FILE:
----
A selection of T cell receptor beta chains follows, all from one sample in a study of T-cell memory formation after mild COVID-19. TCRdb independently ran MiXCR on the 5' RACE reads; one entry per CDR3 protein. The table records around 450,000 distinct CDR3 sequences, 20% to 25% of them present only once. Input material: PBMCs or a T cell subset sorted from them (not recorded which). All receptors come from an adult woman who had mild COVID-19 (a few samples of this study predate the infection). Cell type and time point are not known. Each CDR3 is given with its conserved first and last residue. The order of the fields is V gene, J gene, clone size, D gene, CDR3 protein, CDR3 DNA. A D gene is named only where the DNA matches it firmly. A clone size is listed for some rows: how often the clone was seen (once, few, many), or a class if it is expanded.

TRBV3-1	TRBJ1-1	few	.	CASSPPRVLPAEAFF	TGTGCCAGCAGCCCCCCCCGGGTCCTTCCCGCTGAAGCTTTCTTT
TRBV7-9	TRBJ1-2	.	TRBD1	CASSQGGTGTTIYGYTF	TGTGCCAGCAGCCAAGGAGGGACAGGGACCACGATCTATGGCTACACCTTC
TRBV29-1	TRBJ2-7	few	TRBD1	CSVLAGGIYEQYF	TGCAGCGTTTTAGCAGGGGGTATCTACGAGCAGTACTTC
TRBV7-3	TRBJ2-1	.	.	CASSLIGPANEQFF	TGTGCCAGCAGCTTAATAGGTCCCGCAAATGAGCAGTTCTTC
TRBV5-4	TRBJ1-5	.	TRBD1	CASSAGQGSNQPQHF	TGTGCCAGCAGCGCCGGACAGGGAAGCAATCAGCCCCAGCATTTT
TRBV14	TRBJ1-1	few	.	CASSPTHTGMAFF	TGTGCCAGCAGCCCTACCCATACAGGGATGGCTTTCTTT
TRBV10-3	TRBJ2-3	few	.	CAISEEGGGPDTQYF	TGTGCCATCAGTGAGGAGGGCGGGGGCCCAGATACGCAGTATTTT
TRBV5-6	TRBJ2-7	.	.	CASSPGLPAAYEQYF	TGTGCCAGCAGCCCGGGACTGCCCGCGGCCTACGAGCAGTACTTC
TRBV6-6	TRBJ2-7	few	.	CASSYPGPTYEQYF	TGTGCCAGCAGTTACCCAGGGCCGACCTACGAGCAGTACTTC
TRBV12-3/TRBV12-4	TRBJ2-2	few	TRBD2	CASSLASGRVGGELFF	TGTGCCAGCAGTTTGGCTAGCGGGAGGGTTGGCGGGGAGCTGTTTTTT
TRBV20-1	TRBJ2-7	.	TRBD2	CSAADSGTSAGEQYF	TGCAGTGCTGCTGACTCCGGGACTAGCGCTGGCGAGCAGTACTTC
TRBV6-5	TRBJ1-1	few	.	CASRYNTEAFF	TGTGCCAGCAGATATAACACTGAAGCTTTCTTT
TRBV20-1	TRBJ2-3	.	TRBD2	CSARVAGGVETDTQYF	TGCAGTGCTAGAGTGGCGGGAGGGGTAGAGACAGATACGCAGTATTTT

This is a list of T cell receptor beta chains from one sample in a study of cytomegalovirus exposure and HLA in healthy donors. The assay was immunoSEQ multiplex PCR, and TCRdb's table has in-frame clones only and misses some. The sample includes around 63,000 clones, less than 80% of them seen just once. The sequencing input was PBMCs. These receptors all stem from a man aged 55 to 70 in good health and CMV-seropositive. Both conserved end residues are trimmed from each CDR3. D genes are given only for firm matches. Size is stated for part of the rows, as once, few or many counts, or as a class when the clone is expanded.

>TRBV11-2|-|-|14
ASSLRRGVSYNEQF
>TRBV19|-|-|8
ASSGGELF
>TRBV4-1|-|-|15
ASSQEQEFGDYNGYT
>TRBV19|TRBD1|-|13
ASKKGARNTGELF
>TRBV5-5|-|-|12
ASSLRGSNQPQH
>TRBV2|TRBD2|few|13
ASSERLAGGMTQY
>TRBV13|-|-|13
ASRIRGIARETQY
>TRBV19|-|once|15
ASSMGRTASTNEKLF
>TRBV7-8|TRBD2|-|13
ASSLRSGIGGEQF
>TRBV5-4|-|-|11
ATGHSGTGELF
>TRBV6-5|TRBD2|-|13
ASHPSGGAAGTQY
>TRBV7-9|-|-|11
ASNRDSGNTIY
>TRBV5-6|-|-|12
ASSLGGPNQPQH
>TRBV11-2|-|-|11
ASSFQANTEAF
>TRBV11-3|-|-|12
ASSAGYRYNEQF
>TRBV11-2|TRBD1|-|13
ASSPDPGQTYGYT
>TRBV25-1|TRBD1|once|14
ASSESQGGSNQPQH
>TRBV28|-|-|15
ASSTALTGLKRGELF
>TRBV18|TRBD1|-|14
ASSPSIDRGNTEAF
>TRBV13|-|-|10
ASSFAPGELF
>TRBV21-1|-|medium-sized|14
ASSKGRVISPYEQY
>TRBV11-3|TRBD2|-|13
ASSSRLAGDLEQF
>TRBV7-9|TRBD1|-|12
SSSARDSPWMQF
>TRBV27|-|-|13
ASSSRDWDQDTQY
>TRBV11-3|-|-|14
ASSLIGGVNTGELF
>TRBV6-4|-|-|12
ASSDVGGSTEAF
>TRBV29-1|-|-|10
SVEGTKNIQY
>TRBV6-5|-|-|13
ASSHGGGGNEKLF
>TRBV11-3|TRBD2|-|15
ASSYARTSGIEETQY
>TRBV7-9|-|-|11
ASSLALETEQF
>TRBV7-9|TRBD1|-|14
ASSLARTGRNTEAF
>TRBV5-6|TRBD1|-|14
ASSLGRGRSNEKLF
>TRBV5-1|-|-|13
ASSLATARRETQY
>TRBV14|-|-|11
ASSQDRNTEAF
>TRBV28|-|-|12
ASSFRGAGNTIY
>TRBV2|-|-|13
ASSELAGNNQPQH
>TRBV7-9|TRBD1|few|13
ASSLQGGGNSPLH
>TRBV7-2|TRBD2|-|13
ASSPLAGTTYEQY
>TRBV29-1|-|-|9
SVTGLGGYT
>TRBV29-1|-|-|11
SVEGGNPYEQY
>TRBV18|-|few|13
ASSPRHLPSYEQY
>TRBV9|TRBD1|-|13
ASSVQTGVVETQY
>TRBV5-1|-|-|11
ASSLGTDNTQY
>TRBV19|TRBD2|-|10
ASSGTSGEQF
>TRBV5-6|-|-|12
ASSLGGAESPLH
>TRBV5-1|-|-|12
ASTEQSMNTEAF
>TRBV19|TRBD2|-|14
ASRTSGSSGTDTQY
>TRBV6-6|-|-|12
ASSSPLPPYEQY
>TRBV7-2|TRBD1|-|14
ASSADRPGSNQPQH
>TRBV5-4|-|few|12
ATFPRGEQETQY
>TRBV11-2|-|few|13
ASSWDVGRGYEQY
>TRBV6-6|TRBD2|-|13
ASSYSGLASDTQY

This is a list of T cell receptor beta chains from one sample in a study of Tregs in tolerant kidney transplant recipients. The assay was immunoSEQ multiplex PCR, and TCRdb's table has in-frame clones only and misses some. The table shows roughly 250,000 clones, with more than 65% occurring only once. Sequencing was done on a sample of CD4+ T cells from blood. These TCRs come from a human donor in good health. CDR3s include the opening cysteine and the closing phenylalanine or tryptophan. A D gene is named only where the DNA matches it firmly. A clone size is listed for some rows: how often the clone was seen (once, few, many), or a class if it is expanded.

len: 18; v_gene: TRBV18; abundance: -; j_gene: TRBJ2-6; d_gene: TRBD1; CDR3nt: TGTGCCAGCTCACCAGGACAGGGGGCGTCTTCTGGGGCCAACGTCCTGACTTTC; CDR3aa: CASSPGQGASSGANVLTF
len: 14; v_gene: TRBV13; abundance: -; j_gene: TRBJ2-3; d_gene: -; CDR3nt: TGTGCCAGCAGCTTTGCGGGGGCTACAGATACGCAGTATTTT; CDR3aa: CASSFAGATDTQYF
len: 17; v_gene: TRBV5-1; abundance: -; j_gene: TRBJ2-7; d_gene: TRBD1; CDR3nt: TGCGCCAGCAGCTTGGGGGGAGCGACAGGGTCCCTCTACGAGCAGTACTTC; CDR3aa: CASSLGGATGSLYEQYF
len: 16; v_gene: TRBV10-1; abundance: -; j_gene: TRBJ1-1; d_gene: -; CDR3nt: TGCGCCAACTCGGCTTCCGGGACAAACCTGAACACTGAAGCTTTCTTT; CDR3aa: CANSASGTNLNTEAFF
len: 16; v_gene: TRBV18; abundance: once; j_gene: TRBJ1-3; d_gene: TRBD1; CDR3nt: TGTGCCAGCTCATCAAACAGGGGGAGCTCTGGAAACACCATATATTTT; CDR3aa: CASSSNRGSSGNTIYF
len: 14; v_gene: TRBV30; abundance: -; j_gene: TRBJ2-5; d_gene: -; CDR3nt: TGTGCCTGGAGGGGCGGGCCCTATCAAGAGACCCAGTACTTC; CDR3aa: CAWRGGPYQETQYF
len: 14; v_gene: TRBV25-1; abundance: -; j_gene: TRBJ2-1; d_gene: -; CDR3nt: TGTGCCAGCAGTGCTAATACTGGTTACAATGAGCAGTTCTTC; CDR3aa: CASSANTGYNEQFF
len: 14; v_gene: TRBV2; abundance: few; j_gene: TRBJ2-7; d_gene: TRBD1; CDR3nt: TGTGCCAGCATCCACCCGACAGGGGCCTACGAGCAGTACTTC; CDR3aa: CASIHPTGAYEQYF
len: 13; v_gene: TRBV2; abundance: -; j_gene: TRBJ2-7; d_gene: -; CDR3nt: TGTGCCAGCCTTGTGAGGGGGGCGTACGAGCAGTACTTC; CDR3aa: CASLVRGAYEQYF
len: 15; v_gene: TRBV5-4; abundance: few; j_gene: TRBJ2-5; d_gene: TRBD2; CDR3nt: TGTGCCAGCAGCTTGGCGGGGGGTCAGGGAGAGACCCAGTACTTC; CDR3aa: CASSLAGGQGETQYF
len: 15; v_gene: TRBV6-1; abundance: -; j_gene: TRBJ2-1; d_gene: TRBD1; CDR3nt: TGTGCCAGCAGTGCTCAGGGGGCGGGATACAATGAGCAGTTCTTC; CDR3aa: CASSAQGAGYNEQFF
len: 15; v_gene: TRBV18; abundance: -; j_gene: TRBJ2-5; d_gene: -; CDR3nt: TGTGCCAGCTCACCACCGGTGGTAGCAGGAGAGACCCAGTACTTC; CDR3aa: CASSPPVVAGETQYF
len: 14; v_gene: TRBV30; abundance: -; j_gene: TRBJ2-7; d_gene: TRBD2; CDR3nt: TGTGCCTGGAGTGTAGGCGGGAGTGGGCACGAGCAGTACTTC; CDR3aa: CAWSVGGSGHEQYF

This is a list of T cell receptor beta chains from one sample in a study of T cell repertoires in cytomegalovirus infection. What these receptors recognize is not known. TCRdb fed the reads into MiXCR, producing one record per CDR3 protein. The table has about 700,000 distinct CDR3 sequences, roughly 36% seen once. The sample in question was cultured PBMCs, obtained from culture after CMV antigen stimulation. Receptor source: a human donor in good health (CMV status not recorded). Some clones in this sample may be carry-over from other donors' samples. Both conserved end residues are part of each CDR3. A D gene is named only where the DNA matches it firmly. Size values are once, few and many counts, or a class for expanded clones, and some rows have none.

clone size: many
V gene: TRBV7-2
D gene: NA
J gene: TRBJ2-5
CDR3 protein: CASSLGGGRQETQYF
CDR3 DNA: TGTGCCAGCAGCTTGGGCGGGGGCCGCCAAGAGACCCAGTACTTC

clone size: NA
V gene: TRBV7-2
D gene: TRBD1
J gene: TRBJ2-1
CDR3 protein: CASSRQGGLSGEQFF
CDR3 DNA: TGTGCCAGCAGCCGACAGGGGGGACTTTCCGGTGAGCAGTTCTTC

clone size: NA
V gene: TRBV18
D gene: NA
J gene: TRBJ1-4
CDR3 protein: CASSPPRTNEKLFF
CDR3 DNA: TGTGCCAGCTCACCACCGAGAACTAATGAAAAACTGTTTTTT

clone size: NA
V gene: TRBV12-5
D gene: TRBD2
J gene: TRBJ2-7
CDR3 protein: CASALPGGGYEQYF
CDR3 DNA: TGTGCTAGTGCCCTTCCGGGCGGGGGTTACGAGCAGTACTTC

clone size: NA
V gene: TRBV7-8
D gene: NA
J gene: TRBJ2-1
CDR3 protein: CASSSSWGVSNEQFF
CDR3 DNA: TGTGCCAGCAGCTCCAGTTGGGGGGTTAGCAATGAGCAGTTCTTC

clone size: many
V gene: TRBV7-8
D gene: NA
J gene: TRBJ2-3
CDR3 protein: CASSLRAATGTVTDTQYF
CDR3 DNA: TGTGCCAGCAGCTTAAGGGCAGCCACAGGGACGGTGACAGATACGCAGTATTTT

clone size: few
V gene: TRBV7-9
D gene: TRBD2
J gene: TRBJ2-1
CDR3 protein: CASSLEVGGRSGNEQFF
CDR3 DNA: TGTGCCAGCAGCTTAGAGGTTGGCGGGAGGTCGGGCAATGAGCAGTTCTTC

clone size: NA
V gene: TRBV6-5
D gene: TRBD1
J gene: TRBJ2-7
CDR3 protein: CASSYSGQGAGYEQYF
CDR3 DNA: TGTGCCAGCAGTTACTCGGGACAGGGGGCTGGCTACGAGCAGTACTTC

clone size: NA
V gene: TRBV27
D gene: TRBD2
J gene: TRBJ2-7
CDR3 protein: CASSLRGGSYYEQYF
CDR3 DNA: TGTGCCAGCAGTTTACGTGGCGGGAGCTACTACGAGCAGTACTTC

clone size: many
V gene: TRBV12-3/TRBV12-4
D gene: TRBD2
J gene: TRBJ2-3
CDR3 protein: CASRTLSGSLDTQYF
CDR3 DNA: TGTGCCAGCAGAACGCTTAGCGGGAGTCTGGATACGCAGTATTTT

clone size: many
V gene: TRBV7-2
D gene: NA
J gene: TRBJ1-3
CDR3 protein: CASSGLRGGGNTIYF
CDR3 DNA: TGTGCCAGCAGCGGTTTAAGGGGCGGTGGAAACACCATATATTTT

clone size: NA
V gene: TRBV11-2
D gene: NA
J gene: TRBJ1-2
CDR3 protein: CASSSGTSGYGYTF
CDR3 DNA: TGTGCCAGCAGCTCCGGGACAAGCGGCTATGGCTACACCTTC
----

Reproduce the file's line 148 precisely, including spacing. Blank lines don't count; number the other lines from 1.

V gene: TRBV18